Because of its inherent limitations, internal control over financial reporting may not prevent or detect misstatements. Also, projections of any evaluation of effectiveness to future periods are subject to the risk that controls may become inadequate because of changes in conditions, or that the degree of compliance with the policies or procedures may deteriorate.

 

/S/ BDO USA, LLP  
   
Richmond, Virginia  
April 4, 2018  

 

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ACCESS NATIONAL CORPORATION

Consolidated Balance Sheets

(In Thousands, Except for Share and Per Share Data)

 

   December 31, 
   2017   2016 
Assets          
           
Cash and due from banks  $29,855   $9,186 
Interest-bearing deposits in other banks and federal funds sold   92,458    81,873 
Total cash and cash equivalents   122,313    91,059 
           
Securities available-for-sale, at fair value   407,446    194,090 
Securities held-to-maturity, at amortized cost (fair value of $16,379 and $9,293)   15,721    9,200 
Total investment securities   423,167    203,290 
           
Restricted stock   16,572    10,092 
Loans held for sale   31,999    35,676 
Loans, net of allowance for loan losses 2017 - $15,805; 2016 - $16,008   1,963,104    1,033,690 
Premises, equipment and land, net   27,797    7,084 
Goodwill and intangibles   185,161    1,833 
Accrued interest receivable and other assets   103,781    47,984 
Total assets  $2,873,894   $1,430,708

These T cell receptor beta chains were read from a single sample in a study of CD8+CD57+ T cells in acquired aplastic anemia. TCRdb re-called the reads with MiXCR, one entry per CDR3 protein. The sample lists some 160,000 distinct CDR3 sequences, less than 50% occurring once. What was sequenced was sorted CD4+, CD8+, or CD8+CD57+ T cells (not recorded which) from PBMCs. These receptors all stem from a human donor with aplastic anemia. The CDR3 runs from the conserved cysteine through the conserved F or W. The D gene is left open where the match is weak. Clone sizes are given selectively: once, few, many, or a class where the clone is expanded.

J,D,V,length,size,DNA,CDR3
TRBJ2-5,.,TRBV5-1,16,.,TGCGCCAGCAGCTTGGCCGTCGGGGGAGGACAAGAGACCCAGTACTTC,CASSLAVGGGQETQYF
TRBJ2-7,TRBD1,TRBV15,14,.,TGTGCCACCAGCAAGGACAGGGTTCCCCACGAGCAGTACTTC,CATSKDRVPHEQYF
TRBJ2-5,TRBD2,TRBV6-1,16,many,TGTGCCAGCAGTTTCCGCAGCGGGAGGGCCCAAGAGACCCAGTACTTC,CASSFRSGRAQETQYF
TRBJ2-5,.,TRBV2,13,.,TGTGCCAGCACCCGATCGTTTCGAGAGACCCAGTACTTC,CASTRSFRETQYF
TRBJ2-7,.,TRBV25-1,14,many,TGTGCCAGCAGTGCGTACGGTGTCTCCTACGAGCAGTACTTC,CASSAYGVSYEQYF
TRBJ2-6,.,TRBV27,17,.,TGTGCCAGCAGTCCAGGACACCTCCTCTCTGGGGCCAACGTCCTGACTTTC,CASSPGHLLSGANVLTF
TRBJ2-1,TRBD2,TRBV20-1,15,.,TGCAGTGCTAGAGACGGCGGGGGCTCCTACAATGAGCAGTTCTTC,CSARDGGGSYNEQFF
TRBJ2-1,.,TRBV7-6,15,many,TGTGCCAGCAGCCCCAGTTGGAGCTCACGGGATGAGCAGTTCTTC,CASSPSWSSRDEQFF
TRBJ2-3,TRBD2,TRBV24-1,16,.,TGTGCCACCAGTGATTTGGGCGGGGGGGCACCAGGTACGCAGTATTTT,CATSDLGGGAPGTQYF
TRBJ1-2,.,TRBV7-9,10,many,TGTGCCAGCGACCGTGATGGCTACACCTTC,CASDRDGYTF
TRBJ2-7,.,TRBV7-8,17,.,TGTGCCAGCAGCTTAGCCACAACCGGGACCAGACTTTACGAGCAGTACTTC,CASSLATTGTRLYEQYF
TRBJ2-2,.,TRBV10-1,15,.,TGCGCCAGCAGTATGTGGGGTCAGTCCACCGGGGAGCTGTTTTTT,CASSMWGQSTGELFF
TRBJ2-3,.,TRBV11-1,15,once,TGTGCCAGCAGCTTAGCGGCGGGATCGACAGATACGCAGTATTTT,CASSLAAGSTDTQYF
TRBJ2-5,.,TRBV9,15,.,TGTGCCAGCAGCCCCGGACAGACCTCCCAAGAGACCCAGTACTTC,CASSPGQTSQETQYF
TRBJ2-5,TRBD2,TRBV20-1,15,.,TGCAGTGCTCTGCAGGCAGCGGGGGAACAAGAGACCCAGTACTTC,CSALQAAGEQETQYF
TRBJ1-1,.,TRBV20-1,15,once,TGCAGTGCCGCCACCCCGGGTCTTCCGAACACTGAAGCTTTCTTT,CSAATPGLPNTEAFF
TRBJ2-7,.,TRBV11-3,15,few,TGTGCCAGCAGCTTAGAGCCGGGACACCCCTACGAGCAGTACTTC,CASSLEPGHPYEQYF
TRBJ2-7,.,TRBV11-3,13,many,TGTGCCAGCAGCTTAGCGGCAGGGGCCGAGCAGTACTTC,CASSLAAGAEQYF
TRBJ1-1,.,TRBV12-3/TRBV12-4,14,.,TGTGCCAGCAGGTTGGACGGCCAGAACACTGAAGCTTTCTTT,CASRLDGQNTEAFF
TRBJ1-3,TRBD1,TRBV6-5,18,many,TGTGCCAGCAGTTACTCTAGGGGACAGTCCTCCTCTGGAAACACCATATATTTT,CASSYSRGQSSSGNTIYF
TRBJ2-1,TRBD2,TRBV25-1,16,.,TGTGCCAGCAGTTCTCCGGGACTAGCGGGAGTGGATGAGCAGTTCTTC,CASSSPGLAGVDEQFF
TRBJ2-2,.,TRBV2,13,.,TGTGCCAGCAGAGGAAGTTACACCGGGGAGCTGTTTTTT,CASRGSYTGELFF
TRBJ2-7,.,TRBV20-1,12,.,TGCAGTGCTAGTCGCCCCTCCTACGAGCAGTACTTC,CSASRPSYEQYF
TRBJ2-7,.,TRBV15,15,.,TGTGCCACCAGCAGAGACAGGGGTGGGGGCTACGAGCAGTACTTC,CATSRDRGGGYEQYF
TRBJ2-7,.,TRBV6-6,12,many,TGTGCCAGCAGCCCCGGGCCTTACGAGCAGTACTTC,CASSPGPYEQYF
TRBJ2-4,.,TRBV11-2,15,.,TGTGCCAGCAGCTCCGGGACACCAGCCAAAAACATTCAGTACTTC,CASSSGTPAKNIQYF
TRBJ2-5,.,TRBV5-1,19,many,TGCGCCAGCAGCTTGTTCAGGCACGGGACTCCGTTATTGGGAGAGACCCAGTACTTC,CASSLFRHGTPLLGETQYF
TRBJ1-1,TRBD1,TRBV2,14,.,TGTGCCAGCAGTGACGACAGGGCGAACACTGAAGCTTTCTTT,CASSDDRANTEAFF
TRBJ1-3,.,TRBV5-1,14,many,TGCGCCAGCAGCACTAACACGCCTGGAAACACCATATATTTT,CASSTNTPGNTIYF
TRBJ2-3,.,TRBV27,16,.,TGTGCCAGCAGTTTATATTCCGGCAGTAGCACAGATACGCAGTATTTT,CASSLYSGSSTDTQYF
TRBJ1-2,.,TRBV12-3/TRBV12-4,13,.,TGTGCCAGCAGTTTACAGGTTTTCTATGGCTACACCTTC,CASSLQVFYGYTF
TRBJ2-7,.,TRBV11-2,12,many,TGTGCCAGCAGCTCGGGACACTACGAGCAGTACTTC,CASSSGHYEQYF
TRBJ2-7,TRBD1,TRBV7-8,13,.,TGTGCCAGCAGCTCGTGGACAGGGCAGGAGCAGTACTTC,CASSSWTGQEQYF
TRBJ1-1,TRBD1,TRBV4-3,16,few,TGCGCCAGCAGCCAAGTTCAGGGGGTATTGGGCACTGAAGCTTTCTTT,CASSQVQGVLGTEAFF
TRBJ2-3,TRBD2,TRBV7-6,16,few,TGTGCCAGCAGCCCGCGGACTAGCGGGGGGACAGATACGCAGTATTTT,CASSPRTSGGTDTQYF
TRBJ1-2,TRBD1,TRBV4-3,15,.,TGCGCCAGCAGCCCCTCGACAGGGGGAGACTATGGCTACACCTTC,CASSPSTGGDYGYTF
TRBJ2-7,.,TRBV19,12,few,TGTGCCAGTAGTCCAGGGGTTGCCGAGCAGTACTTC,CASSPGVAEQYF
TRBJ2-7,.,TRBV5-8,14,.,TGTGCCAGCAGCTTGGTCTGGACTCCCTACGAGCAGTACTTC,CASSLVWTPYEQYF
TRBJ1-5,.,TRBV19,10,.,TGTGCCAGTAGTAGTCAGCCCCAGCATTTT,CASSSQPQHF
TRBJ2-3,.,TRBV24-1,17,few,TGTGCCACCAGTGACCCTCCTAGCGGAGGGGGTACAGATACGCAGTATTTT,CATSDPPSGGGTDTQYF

Liabilities and Shareholders’ Equity          
           
Liabilities          
Deposits          
Noninterest-bearing deposits  $744,960   $362,036 
Savings and interest-bearing deposits   1,120,566    440,585 
Time deposits   368,622    251,706 
Total deposits   2,234,148    1,054,327 
           
Short-term borrowings   145,993    186,009 
Long-term borrowings   40,000    60,000 
Trust preferred debentures   3,883    - 
Other liabilities and accrued expenses   28,246    9,842 
Total liabilities   2,452,270    1,310,178 
           
Shareholders’ Equity          
Common stock, par value $0.835, authorized 60,000,000 shares, issued and outstanding, 2017- 20,534,163 and 2016 - 10,636,242   17,146    8,881 
Additional paid-in capital   307,670    21,779 
Retained earnings   98,584    91,439 
Accumulated other comprehensive loss, net   (1,776)   (1,569)
Total shareholders’ equity   421,624    120,530 
Total liabilities and shareholders’ equity  $2,873,894   $1,430,708 

 

See accompanying notes to consolidated financial statements.